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The trans­fig­u­ra­tion of Christ is one of the cen­tral events record­ed in the gospels. Imme­di­ate­ly after the Lord was rec­og­nized by his apos­tles as “the Christ [Mes­si­ah], the Son of the Liv­ing God,” he told them that “he must go up to Jerusalem and suf­fer many things … and be killed and on the third day be raised” (Mt 16). The announce­ment of Christ’s approach­ing pas­sion and death was met with indig­na­tion by the dis­ci­ples. And then, after rebuk­ing them, the Lord took Peter, James, and John “up to a high mountain”—by tra­di­tion Mount Tabor—and was “trans­fig­ured before them.”

… and his face shone like the sun, and his gar­ments became white as snow and behold, there appeared to them Moses and Eli­jah, talk­ing with him. And Peter said to Jesus, “Lord, it is well that we are here; if you wish I will make three booths here, one for you and one for Moses and one for Eli­jah.” He was still speak­ing when lo, a bright cloud over­shad­owed them, and a voice from the cloud said, “This is my Beloved Son, with whom I am well pleased; lis­ten to him.” When the dis­ci­ples heard this, they fell on their faces with awe. But Jesus came and touched them, say­ing, “Rise, and have no fear.” And when they lift­ed up their eyes, they saw no one but Jesus only. And as they were com­ing down the moun­tain, Jesus com­mand­ed them, “Tell no one the vision, until the Son of Man is raised from the dead” (Mt 17:1–92, see also Mk 9:1–9; Lk 9:28–36; 2 Peter 1:16–18).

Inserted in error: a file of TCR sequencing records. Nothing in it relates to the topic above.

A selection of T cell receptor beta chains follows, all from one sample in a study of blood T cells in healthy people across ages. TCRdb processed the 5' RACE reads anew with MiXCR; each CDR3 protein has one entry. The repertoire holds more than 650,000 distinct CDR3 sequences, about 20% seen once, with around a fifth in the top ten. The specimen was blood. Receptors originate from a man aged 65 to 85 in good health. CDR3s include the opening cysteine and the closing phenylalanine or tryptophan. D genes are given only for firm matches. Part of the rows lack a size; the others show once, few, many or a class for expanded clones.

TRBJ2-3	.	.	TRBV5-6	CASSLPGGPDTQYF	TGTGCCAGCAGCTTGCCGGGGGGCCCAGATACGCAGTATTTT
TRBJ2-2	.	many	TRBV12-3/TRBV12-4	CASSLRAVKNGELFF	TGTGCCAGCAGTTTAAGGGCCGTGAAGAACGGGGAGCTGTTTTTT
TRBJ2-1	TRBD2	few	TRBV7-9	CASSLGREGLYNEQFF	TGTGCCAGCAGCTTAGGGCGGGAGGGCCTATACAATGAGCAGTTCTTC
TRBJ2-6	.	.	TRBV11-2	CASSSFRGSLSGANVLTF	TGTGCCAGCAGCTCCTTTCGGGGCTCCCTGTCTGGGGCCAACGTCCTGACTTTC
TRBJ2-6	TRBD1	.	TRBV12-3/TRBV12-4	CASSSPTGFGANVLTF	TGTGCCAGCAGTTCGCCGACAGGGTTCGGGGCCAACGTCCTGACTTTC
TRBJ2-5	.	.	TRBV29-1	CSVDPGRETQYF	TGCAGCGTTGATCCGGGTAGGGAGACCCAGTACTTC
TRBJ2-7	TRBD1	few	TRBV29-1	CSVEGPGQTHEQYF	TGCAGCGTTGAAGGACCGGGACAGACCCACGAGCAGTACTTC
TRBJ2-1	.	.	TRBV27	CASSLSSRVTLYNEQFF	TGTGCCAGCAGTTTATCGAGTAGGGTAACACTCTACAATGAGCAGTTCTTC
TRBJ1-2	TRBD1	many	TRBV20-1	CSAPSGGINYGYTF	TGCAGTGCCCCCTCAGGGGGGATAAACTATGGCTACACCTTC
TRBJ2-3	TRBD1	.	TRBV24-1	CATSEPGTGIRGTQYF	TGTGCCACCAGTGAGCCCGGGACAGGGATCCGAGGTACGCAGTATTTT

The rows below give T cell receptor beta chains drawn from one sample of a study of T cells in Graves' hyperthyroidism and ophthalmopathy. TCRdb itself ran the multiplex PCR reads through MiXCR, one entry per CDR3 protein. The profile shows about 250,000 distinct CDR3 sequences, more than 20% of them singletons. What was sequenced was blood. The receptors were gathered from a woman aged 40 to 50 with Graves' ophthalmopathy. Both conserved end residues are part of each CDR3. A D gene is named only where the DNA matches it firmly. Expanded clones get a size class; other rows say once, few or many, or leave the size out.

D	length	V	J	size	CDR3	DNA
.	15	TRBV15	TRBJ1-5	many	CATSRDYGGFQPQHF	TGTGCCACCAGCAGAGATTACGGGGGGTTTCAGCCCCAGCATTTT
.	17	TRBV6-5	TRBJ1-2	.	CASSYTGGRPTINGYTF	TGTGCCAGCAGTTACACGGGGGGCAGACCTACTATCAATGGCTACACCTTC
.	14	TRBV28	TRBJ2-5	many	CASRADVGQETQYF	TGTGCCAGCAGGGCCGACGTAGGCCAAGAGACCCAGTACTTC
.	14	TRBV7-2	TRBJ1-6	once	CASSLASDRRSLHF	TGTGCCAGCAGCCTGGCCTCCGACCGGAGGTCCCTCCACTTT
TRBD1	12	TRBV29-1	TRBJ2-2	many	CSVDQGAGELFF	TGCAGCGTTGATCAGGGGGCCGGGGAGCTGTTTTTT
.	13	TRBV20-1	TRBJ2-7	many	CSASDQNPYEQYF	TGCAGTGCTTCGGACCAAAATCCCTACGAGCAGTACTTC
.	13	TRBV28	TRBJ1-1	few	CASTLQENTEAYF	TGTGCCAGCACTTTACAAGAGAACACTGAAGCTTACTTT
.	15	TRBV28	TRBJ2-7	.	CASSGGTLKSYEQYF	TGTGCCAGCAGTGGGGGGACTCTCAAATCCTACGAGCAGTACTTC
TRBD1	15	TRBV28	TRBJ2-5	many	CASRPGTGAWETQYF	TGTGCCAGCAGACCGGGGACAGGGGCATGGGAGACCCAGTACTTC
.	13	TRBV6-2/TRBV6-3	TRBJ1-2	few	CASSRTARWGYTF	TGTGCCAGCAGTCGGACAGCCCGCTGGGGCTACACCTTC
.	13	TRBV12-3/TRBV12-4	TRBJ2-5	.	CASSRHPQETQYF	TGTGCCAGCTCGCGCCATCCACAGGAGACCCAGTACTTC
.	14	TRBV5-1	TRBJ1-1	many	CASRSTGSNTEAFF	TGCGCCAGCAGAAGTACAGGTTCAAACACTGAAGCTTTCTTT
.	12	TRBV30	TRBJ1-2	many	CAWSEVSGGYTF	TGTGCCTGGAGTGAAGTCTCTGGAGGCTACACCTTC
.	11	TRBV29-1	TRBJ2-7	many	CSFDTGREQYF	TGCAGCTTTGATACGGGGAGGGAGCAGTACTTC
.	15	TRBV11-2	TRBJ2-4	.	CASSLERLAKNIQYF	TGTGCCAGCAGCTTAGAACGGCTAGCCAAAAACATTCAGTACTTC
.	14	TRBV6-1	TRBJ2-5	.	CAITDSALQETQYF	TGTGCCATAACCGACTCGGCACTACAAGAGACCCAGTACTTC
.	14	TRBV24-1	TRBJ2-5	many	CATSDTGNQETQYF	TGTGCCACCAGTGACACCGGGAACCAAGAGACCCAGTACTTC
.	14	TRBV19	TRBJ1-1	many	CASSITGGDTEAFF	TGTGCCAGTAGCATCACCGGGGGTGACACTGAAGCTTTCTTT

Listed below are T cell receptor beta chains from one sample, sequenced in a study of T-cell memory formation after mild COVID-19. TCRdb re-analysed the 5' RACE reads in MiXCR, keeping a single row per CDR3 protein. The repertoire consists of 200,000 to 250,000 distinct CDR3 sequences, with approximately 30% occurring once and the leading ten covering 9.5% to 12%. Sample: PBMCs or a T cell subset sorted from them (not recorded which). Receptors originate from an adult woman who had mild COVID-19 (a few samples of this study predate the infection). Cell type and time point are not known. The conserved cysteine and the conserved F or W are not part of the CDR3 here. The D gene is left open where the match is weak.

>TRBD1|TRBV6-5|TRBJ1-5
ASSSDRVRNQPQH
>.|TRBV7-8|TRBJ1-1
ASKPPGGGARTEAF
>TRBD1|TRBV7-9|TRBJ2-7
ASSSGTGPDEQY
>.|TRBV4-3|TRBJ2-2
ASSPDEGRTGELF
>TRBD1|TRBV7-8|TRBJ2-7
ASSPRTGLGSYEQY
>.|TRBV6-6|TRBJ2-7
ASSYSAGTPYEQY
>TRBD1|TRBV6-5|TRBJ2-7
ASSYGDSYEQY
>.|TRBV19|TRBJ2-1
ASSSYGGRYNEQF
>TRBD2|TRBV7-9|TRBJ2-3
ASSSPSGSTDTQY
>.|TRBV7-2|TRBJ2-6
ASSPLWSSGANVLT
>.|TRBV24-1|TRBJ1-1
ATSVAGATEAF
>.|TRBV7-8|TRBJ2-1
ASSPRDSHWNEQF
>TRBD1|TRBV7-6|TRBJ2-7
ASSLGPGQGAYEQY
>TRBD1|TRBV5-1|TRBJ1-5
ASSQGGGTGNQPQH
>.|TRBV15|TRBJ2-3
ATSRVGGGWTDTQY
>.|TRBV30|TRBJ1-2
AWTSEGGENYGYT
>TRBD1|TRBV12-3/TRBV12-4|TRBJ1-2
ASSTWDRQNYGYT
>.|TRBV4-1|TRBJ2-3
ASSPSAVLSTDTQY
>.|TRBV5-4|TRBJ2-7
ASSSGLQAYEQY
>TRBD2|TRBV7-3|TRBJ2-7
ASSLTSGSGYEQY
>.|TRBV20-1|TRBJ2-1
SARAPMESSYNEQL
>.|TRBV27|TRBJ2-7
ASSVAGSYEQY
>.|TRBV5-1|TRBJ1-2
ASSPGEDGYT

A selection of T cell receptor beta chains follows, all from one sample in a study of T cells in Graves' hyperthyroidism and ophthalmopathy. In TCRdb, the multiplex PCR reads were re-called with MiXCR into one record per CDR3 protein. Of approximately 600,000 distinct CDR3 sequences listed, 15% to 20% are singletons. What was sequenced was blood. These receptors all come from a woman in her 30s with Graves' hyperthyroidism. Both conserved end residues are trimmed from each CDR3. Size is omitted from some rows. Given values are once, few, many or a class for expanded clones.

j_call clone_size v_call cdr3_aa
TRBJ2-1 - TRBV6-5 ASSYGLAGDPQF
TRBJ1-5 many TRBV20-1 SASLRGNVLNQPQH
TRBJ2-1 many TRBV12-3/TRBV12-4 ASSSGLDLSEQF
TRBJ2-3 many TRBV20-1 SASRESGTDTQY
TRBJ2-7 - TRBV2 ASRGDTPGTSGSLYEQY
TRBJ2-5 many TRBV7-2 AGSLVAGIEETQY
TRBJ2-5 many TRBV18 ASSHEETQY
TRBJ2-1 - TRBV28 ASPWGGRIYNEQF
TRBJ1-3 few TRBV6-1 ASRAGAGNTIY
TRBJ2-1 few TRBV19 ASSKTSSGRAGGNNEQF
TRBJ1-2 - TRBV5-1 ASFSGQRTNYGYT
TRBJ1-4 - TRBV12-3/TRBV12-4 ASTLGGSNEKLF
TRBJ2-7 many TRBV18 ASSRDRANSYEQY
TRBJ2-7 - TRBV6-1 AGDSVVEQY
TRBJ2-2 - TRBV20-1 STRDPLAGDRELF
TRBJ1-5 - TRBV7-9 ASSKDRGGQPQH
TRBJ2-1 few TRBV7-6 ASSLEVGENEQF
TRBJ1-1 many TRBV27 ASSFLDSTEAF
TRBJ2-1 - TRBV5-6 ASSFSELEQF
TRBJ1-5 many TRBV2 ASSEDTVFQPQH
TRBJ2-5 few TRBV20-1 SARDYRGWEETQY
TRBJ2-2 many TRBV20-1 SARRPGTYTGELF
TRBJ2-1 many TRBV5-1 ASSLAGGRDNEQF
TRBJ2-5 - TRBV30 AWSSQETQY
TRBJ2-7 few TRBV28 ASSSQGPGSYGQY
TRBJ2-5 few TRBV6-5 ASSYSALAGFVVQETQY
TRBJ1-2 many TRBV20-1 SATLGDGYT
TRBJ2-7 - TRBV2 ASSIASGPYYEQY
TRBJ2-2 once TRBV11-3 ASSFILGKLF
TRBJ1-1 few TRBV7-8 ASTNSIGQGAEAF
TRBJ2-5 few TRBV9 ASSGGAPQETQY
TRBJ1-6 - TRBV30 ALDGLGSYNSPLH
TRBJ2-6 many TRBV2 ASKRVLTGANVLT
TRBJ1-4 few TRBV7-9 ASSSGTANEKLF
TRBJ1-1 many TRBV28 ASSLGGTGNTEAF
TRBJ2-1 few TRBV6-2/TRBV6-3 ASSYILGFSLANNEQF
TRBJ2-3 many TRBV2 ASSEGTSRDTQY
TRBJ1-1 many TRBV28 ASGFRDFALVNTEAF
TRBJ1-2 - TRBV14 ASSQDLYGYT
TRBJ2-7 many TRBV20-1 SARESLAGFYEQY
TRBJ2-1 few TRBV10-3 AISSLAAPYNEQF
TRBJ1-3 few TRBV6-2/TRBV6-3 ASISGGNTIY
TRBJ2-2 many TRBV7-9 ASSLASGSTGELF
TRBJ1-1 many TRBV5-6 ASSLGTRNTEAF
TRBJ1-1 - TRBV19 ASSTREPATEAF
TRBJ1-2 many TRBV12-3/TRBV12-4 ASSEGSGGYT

The Jew­ish Fes­ti­val of Booths was a feast of the dwelling of God with men, and the trans­fig­u­ra­tion of Christ reveals how this dwelling takes place in and through the Mes­si­ah, the Son of God in human flesh. There is lit­tle doubt that Christ’s trans­fig­u­ra­tion took place at the time of the Fes­ti­val of Booths, and that the cel­e­bra­tion of the event in the Chris­t­ian Church became the New Tes­ta­men­tal ful­fill­ment of the Old Tes­ta­men­tal feast in a way sim­i­lar to the feasts of Passover and Pentecost

In the Trans­fig­u­ra­tion, the apos­tles see the glo­ry of the King­dom of God present in majesty in the per­son of ChriSt They see that in him, indeed, all the full­ness of God was pleased to dwell,” that “in him the whole ful­ness of deity dwells bod­i­ly” (Col 1:19, 2:9). They see this before the cru­ci­fix­ion so that in the res­ur­rec­tion they might know who it is who has suf­fered for them, and what it is that this one, who is God, has pre­pared for those who love him. This is what the Church cel­e­brates in the feast of the Transfiguration.

Thou wast trans­fig­ured on the mount. O Christ God, reveal­ing Thy glo­ry to Thy dis­ci­ples as they could bear it. Let Thine ever­last­ing light shine upon us sin­ners. Through the prayers of the Theotokos, O Giv­er of Light, glo­ry to Thee (Tropar­i­on).

On the moun­tain wast Thou trans­fig­ured, O Christ God, and Thy dis­ci­ples beheld Thy glo­ry as far as they could see it; so that when they would behold Thee cru­ci­fied, they would under­stand that Thy suf­fer­ing was vol­un­tary, and would pro­claim to the world that Thou art tru­ly the Radi­ance of the Father (Kon­takion).